Munro started his writing career as a journalist for newspapers such as the Westminster Gazette, the Daily Express, the Morning Post, and magazines such as the Bystander and Outlook. His first book The Rise of the Russian Empire, a historical study modelled upon Edward Gibbon's The Decline and Fall of the Roman Empire, appeared in 1900, under his real name.
From 1902 to 1908 Munro worked as a foreign correspondent for the Morning Post in the Balkans, Warsaw, Russia (where he witnessed Bloody Sunday), and Paris. He then gave up foreign reporting and settled in London. Many of his storeys from this period feature Reginald and Clovis, young men-about-town who take mischievous delight in the discomfort or downfall of their conventional, pretentious elders.
Shortly before the First World War, when "invasion literature" was selling well, Munro published a "what-if" novel, When William Came, subtitled "A Story of London Under the Hohenzollerns", imagining the eponymous German emperor conquering and occupying Britain.
Much of Saki's work contrasts the conventions and hypocrisies of Edwardian England with the ruthless but straightforward life-and-death struggles of nature. Nature generally wins in the end.
"The Interlopers" is a storey about two men, Georg Znaeym and Ulrich von Gradwitz, whose families have fought over a forest in the eastern Carpathian Mountains for generations. Ulrich's family legally owns the land, but Georg, believing that it rightfully belongs to him, hunts there anyway. One winter night Ulrich catches Georg hunting in his forest. Neither man can shoot the additional without warning, as they would soil their family’s honour, so they hesitate to acknowledge one another. As an "act of God" a tree branch suddenly falls on each of them, trapping them both under a log. Gradually they realise the futility of their quarrel, become friends and end the feud. They call out for their men’s assistance and, after a brief period, Ulrich makes out nine or ten figures approaching over a hill. The storey ends with Ulrich’s realisation that the "interlopers" on the hill are actually wolves. It is then implied that each man was to be killed.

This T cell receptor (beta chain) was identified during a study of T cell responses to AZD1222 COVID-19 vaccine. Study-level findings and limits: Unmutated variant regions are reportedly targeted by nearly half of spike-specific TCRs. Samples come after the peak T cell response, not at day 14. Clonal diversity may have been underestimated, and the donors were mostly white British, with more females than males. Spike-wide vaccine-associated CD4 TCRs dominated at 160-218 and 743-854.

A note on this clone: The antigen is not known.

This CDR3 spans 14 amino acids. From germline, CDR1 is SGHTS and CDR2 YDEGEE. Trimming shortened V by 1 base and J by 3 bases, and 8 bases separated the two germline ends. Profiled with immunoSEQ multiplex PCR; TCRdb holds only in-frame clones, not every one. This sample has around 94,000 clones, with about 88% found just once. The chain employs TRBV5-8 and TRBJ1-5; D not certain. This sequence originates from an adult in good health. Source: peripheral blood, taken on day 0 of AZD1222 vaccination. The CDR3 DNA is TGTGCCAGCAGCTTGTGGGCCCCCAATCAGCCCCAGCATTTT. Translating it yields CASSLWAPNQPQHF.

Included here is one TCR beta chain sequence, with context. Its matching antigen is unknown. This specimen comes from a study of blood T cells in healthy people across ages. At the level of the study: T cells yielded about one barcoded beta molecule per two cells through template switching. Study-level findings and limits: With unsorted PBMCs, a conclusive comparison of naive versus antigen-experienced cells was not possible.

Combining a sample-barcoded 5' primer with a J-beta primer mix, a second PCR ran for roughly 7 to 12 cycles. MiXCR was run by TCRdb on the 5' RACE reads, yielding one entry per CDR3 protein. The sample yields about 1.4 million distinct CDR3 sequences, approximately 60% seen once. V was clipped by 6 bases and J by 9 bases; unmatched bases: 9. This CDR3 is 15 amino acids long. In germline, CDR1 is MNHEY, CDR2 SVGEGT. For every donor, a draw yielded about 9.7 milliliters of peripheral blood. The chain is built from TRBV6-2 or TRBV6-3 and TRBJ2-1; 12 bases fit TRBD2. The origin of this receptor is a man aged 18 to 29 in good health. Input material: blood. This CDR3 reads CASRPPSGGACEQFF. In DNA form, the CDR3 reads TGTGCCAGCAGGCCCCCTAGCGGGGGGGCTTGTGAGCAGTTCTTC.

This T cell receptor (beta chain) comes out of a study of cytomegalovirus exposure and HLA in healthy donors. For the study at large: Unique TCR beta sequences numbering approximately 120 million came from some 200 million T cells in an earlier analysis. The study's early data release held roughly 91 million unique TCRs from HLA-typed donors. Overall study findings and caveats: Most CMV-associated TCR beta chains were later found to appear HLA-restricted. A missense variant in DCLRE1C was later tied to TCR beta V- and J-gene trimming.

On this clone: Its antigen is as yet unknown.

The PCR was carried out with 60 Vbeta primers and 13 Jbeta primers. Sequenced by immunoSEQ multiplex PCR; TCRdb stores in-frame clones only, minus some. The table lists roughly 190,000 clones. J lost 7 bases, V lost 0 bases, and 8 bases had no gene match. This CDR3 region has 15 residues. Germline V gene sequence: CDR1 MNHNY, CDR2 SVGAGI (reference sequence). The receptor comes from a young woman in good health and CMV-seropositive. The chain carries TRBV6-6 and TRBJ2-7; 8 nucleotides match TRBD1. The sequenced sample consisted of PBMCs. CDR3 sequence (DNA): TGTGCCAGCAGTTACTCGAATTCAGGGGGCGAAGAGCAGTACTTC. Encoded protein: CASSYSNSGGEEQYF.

"Gabriel-Ernest" starts with a warning: "There is a wild beast in your woods …" As the storey proceeds we learn from the narrator that Gabriel, a naked boy sunbathing by the river, is indeed wild, feral, in fact a werewolf. The climax comes when Gabriel is revealed to have taken a small child home from Sunday school. A pursuit ensues, but Gabriel and the child disappear near a river. The only items found are Gabriel's clothes, and the two are never seen again.
"The Schartz-Metterklume Method"
At a railway station an arrogant and overbearing woman, Mrs Quabarl, mistakes the mischievous Lady Carlotta, who has been inadvertently left behind by a train, for the governess, Miss Hope, whom she has been expecting, Miss Hope having erred about the date of her arrival. Lady Carlotta decides not to correct the mistake, acknowledges herself as Miss Hope, a proponent of "the Schartz-Metterklume method" of making children understand history by acting it out themselves, and chooses the Rape of the Sabine Women (exemplified by a washerwoman's two girls) as the first lesson.
"The Toys of Peace"
Preferring not to give her young sons toy soldiers or guns, and having taken away their toy depicting the Siege of Adrianople, Eleanor instructs her brother Harvey to give them innovative "peace toys" as an Easter present. When the packages are opened young Bertie shouts "It's a fort!" and is disappointed when his uncle replies "It's a municipal dustbin." The boys are initially baffled as to how to obtain any enjoyment from models of a school of art and a public library, or from little figures of John Stuart Mill, Felicia Hemans and Sir John Herschel. Youthful inventiveness finds a way, however, as the boys combine their history lessons on Louis XIV with a lurid and violent play-story about the invasion of Britain and the storming of the Young Women's Christian Association. The end of the storey has Harvey reporting failure to Eleanor, explaining "We have begun too late."
An aunt is travelling by train with her two nieces and a nephew. The children are naughty and mischievous. A bachelor is sitting opposite. The aunt starts telling a moralistic story, but is unable to satisfy the children's curiosity. The bachelor intervenes and tells a storey in which the "good" person ends up being unwittingly devoured by a wolf, to the children's delight. The bachelor is amused by the thought that in the future the children will embarrass their guardian by begging to be told "an improper story."